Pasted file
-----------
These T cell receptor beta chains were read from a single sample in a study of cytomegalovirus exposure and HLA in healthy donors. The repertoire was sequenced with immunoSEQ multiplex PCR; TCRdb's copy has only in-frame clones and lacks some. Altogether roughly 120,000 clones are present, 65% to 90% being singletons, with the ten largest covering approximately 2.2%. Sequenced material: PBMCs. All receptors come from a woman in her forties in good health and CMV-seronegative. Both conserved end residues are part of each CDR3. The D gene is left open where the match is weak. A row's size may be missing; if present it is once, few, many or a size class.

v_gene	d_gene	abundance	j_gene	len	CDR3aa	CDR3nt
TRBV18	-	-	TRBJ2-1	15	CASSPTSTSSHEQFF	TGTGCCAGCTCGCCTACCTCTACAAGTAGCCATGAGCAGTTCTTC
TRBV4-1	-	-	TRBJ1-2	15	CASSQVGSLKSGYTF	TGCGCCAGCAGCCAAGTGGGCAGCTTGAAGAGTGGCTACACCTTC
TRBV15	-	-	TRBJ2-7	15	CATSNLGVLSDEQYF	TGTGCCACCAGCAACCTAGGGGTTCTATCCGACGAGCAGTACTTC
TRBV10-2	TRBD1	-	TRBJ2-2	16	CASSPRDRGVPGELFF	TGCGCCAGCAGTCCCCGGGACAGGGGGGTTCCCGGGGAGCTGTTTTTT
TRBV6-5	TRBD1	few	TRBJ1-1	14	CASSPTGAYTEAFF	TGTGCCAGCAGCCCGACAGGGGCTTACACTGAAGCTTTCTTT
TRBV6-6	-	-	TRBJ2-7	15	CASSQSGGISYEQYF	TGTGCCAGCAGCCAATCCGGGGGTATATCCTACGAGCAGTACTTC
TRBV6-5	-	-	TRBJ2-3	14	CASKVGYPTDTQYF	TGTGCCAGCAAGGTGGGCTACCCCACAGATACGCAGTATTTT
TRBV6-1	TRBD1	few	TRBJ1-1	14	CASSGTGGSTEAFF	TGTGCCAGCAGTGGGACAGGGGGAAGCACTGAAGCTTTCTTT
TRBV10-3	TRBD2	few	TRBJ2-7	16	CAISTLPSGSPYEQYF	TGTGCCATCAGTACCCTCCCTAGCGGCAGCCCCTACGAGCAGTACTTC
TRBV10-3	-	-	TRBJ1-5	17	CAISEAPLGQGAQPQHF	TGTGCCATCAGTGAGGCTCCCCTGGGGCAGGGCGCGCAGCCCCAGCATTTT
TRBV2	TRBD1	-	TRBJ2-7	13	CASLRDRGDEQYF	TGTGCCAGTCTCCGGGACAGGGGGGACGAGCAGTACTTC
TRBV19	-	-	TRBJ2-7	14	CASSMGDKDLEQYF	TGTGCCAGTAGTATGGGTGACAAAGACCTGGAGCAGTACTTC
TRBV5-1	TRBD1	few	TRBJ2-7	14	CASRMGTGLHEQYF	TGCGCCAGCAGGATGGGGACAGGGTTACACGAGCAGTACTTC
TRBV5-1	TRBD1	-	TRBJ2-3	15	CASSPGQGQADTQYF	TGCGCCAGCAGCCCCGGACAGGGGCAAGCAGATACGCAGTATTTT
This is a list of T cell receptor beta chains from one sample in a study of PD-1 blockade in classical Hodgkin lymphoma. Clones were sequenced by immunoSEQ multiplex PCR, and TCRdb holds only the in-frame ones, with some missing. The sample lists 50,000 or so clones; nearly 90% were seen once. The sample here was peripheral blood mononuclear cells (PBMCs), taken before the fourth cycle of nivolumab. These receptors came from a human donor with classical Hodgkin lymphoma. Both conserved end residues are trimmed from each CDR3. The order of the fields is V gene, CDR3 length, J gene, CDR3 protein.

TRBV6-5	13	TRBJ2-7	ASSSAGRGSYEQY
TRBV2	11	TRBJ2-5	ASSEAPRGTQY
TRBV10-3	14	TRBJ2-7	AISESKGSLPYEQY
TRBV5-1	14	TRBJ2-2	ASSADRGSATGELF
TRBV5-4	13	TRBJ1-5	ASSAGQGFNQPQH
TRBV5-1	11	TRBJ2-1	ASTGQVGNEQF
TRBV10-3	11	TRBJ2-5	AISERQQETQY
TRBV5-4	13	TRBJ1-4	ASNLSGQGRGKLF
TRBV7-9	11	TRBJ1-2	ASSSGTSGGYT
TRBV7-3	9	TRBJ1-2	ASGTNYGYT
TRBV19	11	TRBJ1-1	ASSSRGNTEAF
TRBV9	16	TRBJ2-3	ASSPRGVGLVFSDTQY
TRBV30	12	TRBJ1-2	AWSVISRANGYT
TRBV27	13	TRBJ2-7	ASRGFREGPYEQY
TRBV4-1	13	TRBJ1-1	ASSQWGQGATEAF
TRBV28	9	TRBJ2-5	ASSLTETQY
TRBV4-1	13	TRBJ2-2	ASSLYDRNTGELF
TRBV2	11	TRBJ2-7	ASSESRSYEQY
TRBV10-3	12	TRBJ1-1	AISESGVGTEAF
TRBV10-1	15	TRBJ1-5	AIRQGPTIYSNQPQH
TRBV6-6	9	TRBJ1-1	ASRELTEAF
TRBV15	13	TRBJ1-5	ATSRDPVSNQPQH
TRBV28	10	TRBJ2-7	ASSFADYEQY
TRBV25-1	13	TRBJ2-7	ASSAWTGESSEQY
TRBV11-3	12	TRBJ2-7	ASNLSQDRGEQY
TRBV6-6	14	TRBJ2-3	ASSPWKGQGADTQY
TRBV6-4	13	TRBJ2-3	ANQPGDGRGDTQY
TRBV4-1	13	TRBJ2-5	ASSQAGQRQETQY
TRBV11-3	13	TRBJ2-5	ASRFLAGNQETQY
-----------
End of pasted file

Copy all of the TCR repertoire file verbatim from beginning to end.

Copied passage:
These T cell receptor beta chains were read from a single sample in a study of cytomegalovirus exposure and HLA in healthy donors. The repertoire was sequenced with immunoSEQ multiplex PCR; TCRdb's copy has only in-frame clones and lacks some. Altogether roughly 120,000 clones are present, 65% to 90% being singletons, with the ten largest covering approximately 2.2%. Sequenced material: PBMCs. All receptors come from a woman in her forties in good health and CMV-seronegative. Both conserved end residues are part of each CDR3. The D gene is left open where the match is weak. A row's size may be missing; if present it is once, few, many or a size class.

v_gene	d_gene	abundance	j_gene	len	CDR3aa	CDR3nt
TRBV18	-	-	TRBJ2-1	15	CASSPTSTSSHEQFF	TGTGCCAGCTCGCCTACCTCTACAAGTAGCCATGAGCAGTTCTTC
TRBV4-1	-	-	TRBJ1-2	15	CASSQVGSLKSGYTF	TGCGCCAGCAGCCAAGTGGGCAGCTTGAAGAGTGGCTACACCTTC
TRBV15	-	-	TRBJ2-7	15	CATSNLGVLSDEQYF	TGTGCCACCAGCAACCTAGGGGTTCTATCCGACGAGCAGTACTTC
TRBV10-2	TRBD1	-	TRBJ2-2	16	CASSPRDRGVPGELFF	TGCGCCAGCAGTCCCCGGGACAGGGGGGTTCCCGGGGAGCTGTTTTTT
TRBV6-5	TRBD1	few	TRBJ1-1	14	CASSPTGAYTEAFF	TGTGCCAGCAGCCCGACAGGGGCTTACACTGAAGCTTTCTTT
TRBV6-6	-	-	TRBJ2-7	15	CASSQSGGISYEQYF	TGTGCCAGCAGCCAATCCGGGGGTATATCCTACGAGCAGTACTTC
TRBV6-5	-	-	TRBJ2-3	14	CASKVGYPTDTQYF	TGTGCCAGCAAGGTGGGCTACCCCACAGATACGCAGTATTTT
TRBV6-1	TRBD1	few	TRBJ1-1	14	CASSGTGGSTEAFF	TGTGCCAGCAGTGGGACAGGGGGAAGCACTGAAGCTTTCTTT
TRBV10-3	TRBD2	few	TRBJ2-7	16	CAISTLPSGSPYEQYF	TGTGCCATCAGTACCCTCCCTAGCGGCAGCCCCTACGAGCAGTACTTC
TRBV10-3	-	-	TRBJ1-5	17	CAISEAPLGQGAQPQHF	TGTGCCATCAGTGAGGCTCCCCTGGGGCAGGGCGCGCAGCCCCAGCATTTT
TRBV2	TRBD1	-	TRBJ2-7	13	CASLRDRGDEQYF	TGTGCCAGTCTCCGGGACAGGGGGGACGAGCAGTACTTC
TRBV19	-	-	TRBJ2-7	14	CASSMGDKDLEQYF	TGTGCCAGTAGTATGGGTGACAAAGACCTGGAGCAGTACTTC
TRBV5-1	TRBD1	few	TRBJ2-7	14	CASRMGTGLHEQYF	TGCGCCAGCAGGATGGGGACAGGGTTACACGAGCAGTACTTC
TRBV5-1	TRBD1	-	TRBJ2-3	15	CASSPGQGQADTQYF	TGCGCCAGCAGCCCCGGACAGGGGCAAGCAGATACGCAGTATTTT
This is a list of T cell receptor beta chains from one sample in a study of PD-1 blockade in classical Hodgkin lymphoma. Clones were sequenced by immunoSEQ multiplex PCR, and TCRdb holds only the in-frame ones, with some missing. The sample lists 50,000 or so clones; nearly 90% were seen once. The sample here was peripheral blood mononuclear cells (PBMCs), taken before the fourth cycle of nivolumab. These receptors came from a human donor with classical Hodgkin lymphoma. Both conserved end residues are trimmed from each CDR3. The order of the fields is V gene, CDR3 length, J gene, CDR3 protein.

TRBV6-5	13	TRBJ2-7	ASSSAGRGSYEQY
TRBV2	11	TRBJ2-5	ASSEAPRGTQY
TRBV10-3	14	TRBJ2-7	AISESKGSLPYEQY
TRBV5-1	14	TRBJ2-2	ASSADRGSATGELF
TRBV5-4	13	TRBJ1-5	ASSAGQGFNQPQH
TRBV5-1	11	TRBJ2-1	ASTGQVGNEQF
TRBV10-3	11	TRBJ2-5	AISERQQETQY
TRBV5-4	13	TRBJ1-4	ASNLSGQGRGKLF
TRBV7-9	11	TRBJ1-2	ASSSGTSGGYT
TRBV7-3	9	TRBJ1-2	ASGTNYGYT
TRBV19	11	TRBJ1-1	ASSSRGNTEAF
TRBV9	16	TRBJ2-3	ASSPRGVGLVFSDTQY
TRBV30	12	TRBJ1-2	AWSVISRANGYT
TRBV27	13	TRBJ2-7	ASRGFREGPYEQY
TRBV4-1	13	TRBJ1-1	ASSQWGQGATEAF
TRBV28	9	TRBJ2-5	ASSLTETQY
TRBV4-1	13	TRBJ2-2	ASSLYDRNTGELF
TRBV2	11	TRBJ2-7	ASSESRSYEQY
TRBV10-3	12	TRBJ1-1	AISESGVGTEAF
TRBV10-1	15	TRBJ1-5	AIRQGPTIYSNQPQH
TRBV6-6	9	TRBJ1-1	ASRELTEAF
TRBV15	13	TRBJ1-5	ATSRDPVSNQPQH
TRBV28	10	TRBJ2-7	ASSFADYEQY
TRBV25-1	13	TRBJ2-7	ASSAWTGESSEQY
TRBV11-3	12	TRBJ2-7	ASNLSQDRGEQY
TRBV6-6	14	TRBJ2-3	ASSPWKGQGADTQY
TRBV6-4	13	TRBJ2-3	ANQPGDGRGDTQY
TRBV4-1	13	TRBJ2-5	ASSQAGQRQETQY
TRBV11-3	13	TRBJ2-5	ASRFLAGNQETQY